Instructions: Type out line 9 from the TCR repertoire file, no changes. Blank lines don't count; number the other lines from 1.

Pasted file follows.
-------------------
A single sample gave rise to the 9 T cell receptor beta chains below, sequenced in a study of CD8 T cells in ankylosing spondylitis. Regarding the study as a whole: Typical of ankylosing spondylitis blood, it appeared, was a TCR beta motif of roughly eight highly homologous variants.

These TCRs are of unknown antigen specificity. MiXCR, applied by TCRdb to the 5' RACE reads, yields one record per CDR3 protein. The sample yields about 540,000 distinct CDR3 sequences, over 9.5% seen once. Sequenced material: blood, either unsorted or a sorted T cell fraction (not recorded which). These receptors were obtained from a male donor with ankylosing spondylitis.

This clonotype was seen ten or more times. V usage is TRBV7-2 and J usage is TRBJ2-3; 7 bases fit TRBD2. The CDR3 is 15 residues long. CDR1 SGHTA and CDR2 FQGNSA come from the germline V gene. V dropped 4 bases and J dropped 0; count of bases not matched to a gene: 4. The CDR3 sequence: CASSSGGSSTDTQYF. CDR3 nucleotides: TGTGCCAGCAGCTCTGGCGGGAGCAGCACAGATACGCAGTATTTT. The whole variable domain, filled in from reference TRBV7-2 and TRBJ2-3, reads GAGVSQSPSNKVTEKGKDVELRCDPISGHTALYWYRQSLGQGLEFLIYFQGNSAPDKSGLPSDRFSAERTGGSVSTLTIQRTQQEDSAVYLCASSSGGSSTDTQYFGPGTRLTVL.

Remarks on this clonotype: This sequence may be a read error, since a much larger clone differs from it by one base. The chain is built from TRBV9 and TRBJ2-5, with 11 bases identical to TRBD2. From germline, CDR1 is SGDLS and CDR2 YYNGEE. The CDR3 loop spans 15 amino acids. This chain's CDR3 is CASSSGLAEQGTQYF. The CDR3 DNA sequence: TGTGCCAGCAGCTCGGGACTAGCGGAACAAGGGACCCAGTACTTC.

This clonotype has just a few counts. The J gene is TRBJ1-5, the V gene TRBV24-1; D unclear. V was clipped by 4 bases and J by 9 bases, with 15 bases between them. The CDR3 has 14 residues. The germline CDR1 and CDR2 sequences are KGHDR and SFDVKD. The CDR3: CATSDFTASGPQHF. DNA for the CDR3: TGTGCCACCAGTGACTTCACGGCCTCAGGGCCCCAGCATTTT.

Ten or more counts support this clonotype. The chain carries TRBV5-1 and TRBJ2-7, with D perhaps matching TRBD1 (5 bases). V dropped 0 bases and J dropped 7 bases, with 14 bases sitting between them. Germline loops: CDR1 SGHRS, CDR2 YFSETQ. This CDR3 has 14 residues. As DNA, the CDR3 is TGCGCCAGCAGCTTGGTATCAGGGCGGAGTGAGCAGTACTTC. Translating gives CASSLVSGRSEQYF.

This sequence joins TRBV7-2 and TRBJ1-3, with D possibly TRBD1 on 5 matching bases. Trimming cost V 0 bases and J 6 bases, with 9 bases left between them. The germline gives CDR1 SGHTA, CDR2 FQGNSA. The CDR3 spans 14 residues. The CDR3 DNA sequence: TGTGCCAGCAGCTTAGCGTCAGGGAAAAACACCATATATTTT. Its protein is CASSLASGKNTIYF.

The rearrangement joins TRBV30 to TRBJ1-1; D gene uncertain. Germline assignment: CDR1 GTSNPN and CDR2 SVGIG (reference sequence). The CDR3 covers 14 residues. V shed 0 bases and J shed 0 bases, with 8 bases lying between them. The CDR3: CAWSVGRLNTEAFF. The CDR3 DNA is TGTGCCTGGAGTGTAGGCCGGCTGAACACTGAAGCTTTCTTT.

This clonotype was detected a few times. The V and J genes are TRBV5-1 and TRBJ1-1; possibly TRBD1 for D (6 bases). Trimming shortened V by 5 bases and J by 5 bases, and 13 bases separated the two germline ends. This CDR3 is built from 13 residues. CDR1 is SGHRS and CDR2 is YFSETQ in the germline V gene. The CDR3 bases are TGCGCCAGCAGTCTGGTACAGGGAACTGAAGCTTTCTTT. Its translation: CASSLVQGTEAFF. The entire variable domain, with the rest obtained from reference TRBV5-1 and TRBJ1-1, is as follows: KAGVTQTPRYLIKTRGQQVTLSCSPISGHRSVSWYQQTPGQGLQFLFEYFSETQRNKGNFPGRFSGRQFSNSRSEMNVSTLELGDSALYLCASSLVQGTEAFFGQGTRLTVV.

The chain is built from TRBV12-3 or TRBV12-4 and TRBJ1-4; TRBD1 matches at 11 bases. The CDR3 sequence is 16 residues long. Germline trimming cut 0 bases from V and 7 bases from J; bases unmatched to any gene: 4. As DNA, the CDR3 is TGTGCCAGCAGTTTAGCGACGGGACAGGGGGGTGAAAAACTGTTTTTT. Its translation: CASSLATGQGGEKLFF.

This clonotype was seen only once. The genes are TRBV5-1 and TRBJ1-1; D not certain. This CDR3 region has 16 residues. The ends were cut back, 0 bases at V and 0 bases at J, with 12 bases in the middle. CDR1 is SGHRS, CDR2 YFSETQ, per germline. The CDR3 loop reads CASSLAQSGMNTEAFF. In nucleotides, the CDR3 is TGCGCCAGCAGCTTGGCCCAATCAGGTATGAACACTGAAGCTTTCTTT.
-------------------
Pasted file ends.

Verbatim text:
This clonotype was detected a few times. The V and J genes are TRBV5-1 and TRBJ1-1; possibly TRBD1 for D (6 bases). Trimming shortened V by 5 bases and J by 5 bases, and 13 bases separated the two germline ends. This CDR3 is built from 13 residues. CDR1 is SGHRS and CDR2 is YFSETQ in the germline V gene. The CDR3 bases are TGCGCCAGCAGTCTGGTACAGGGAACTGAAGCTTTCTTT. Its translation: CASSLVQGTEAFF. The entire variable domain, with the rest obtained from reference TRBV5-1 and TRBJ1-1, is as follows: KAGVTQTPRYLIKTRGQQVTLSCSPISGHRSVSWYQQTPGQGLQFLFEYFSETQRNKGNFPGRFSGRQFSNSRSEMNVSTLELGDSALYLCASSLVQGTEAFFGQGTRLTVV.